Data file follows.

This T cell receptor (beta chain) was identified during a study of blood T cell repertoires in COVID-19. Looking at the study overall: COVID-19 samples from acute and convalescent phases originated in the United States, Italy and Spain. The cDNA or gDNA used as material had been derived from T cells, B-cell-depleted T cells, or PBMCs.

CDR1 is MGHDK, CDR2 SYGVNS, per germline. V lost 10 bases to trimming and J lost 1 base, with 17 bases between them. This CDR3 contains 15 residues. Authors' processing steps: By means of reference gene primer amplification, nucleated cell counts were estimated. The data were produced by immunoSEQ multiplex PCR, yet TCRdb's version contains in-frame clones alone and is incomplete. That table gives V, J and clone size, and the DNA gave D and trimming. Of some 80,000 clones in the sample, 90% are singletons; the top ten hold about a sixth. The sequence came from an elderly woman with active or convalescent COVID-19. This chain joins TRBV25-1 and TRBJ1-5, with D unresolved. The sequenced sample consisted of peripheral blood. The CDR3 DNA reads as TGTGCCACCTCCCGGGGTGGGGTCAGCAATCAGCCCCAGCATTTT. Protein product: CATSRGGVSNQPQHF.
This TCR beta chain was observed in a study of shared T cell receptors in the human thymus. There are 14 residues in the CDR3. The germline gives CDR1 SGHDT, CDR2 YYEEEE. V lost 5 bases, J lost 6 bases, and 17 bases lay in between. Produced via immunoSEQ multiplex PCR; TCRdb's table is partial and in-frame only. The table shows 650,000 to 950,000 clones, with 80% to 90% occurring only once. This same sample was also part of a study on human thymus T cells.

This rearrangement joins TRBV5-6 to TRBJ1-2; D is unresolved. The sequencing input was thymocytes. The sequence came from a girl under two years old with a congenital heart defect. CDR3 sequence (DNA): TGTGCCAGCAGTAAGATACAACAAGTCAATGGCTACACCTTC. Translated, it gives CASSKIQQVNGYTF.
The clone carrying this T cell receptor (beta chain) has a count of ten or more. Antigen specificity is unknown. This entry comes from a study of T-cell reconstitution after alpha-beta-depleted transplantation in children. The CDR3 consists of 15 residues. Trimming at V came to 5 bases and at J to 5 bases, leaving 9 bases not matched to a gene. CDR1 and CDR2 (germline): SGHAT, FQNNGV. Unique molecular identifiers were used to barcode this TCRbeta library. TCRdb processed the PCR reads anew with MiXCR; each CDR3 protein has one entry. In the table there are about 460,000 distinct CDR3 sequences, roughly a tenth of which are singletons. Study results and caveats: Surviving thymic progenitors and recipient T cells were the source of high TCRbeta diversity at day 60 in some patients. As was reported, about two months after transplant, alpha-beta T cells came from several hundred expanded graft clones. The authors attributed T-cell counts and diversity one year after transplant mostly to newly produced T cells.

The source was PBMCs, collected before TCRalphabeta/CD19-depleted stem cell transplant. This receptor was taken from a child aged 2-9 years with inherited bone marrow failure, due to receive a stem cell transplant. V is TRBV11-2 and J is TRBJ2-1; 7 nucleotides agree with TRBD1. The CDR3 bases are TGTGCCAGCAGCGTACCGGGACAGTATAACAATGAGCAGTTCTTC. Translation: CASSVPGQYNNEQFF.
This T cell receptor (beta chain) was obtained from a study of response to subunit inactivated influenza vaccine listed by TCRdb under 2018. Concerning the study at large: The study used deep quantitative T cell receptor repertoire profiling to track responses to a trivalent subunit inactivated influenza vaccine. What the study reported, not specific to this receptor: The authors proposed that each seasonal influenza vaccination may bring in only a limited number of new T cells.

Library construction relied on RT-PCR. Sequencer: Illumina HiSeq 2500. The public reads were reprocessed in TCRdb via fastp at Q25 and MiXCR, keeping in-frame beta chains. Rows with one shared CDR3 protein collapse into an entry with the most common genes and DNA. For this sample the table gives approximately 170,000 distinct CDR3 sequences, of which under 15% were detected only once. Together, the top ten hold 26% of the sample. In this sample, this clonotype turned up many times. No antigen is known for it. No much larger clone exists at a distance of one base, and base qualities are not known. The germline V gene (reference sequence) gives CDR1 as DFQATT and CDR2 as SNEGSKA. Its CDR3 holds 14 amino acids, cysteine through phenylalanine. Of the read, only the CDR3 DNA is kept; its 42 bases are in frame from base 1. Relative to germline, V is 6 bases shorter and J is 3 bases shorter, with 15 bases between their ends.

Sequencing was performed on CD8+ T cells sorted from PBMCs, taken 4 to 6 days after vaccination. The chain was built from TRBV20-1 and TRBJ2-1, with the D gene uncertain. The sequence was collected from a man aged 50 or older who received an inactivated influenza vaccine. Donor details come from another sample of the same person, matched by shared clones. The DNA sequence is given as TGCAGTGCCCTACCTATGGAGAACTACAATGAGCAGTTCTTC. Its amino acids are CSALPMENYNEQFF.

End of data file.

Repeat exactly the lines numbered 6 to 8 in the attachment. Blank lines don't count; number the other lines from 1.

The source was PBMCs, collected before TCRalphabeta/CD19-depleted stem cell transplant. This receptor was taken from a child aged 2-9 years with inherited bone marrow failure, due to receive a stem cell transplant. V is TRBV11-2 and J is TRBJ2-1; 7 nucleotides agree with TRBD1. The CDR3 bases are TGTGCCAGCAGCGTACCGGGACAGTATAACAATGAGCAGTTCTTC. Translation: CASSVPGQYNNEQFF.
This T cell receptor (beta chain) was obtained from a study of response to subunit inactivated influenza vaccine listed by TCRdb under 2018. Concerning the study at large: The study used deep quantitative T cell receptor repertoire profiling to track responses to a trivalent subunit inactivated influenza vaccine. What the study reported, not specific to this receptor: The authors proposed that each seasonal influenza vaccination may bring in only a limited number of new T cells.

Library construction relied on RT-PCR. Sequencer: Illumina HiSeq 2500. The public reads were reprocessed in TCRdb via fastp at Q25 and MiXCR, keeping in-frame beta chains. Rows with one shared CDR3 protein collapse into an entry with the most common genes and DNA. For this sample the table gives approximately 170,000 distinct CDR3 sequences, of which under 15% were detected only once. Together, the top ten hold 26% of the sample. In this sample, this clonotype turned up many times. No antigen is known for it. No much larger clone exists at a distance of one base, and base qualities are not known. The germline V gene (reference sequence) gives CDR1 as DFQATT and CDR2 as SNEGSKA. Its CDR3 holds 14 amino acids, cysteine through phenylalanine. Of the read, only the CDR3 DNA is kept; its 42 bases are in frame from base 1. Relative to germline, V is 6 bases shorter and J is 3 bases shorter, with 15 bases between their ends.